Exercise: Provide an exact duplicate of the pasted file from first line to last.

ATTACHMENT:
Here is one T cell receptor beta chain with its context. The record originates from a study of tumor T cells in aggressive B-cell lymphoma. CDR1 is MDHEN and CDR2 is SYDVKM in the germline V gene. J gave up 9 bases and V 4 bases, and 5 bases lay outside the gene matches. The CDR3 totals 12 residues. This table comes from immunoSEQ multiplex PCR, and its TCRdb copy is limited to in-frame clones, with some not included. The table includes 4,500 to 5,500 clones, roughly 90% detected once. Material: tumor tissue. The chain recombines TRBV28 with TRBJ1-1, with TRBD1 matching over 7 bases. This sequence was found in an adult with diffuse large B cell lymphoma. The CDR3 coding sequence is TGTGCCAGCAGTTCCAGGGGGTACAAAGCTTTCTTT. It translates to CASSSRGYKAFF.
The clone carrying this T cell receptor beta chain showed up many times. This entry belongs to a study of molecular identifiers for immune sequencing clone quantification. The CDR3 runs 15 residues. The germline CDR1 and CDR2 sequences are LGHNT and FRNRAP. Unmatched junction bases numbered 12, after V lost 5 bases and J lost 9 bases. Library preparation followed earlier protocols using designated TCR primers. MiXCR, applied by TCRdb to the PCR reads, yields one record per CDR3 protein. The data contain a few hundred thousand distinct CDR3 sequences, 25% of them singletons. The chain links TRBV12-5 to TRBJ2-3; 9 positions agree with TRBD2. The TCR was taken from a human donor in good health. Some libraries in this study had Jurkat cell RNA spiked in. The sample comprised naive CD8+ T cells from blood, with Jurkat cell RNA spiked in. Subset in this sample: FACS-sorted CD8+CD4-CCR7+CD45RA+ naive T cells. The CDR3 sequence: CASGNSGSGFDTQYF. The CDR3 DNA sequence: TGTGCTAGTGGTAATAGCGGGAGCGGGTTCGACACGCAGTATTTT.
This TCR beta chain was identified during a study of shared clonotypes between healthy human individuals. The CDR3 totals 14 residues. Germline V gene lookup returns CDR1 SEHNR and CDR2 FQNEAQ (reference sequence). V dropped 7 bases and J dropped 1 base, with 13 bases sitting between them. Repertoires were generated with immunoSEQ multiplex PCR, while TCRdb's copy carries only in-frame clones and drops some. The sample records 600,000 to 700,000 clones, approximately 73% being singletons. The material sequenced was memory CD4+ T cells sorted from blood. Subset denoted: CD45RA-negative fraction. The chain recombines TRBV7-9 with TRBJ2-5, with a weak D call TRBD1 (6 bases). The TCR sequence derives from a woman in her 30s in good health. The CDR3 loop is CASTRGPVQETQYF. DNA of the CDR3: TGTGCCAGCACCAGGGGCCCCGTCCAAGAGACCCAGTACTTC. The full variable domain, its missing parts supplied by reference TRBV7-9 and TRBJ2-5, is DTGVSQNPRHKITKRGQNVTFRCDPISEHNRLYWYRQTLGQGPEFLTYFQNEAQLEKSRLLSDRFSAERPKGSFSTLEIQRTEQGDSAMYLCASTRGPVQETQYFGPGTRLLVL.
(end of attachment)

Here is one T cell receptor beta chain with its context. The record originates from a study of tumor T cells in aggressive B-cell lymphoma. CDR1 is MDHEN and CDR2 is SYDVKM in the germline V gene. J gave up 9 bases and V 4 bases, and 5 bases lay outside the gene matches. The CDR3 totals 12 residues. This table comes from immunoSEQ multiplex PCR, and its TCRdb copy is limited to in-frame clones, with some not included. The table includes 4,500 to 5,500 clones, roughly 90% detected once. Material: tumor tissue. The chain recombines TRBV28 with TRBJ1-1, with TRBD1 matching over 7 bases. This sequence was found in an adult with diffuse large B cell lymphoma. The CDR3 coding sequence is TGTGCCAGCAGTTCCAGGGGGTACAAAGCTTTCTTT. It translates to CASSSRGYKAFF.
The clone carrying this T cell receptor beta chain showed up many times. This entry belongs to a study of molecular identifiers for immune sequencing clone quantification. The CDR3 runs 15 residues. The germline CDR1 and CDR2 sequences are LGHNT and FRNRAP. Unmatched junction bases numbered 12, after V lost 5 bases and J lost 9 bases. Library preparation followed earlier protocols using designated TCR primers. MiXCR, applied by TCRdb to the PCR reads, yields one record per CDR3 protein. The data contain a few hundred thousand distinct CDR3 sequences, 25% of them singletons. The chain links TRBV12-5 to TRBJ2-3; 9 positions agree with TRBD2. The TCR was taken from a human donor in good health. Some libraries in this study had Jurkat cell RNA spiked in. The sample comprised naive CD8+ T cells from blood, with Jurkat cell RNA spiked in. Subset in this sample: FACS-sorted CD8+CD4-CCR7+CD45RA+ naive T cells. The CDR3 sequence: CASGNSGSGFDTQYF. The CDR3 DNA sequence: TGTGCTAGTGGTAATAGCGGGAGCGGGTTCGACACGCAGTATTTT.
This TCR beta chain was identified during a study of shared clonotypes between healthy human individuals. The CDR3 totals 14 residues. Germline V gene lookup returns CDR1 SEHNR and CDR2 FQNEAQ (reference sequence). V dropped 7 bases and J dropped 1 base, with 13 bases sitting between them. Repertoires were generated with immunoSEQ multiplex PCR, while TCRdb's copy carries only in-frame clones and drops some. The sample records 600,000 to 700,000 clones, approximately 73% being singletons. The material sequenced was memory CD4+ T cells sorted from blood. Subset denoted: CD45RA-negative fraction. The chain recombines TRBV7-9 with TRBJ2-5, with a weak D call TRBD1 (6 bases). The TCR sequence derives from a woman in her 30s in good health. The CDR3 loop is CASTRGPVQETQYF. DNA of the CDR3: TGTGCCAGCACCAGGGGCCCCGTCCAAGAGACCCAGTACTTC. The full variable domain, its missing parts supplied by reference TRBV7-9 and TRBJ2-5, is DTGVSQNPRHKITKRGQNVTFRCDPISEHNRLYWYRQTLGQGPEFLTYFQNEAQLEKSRLLSDRFSAERPKGSFSTLEIQRTEQGDSAMYLCASTRGPVQETQYFGPGTRLLVL.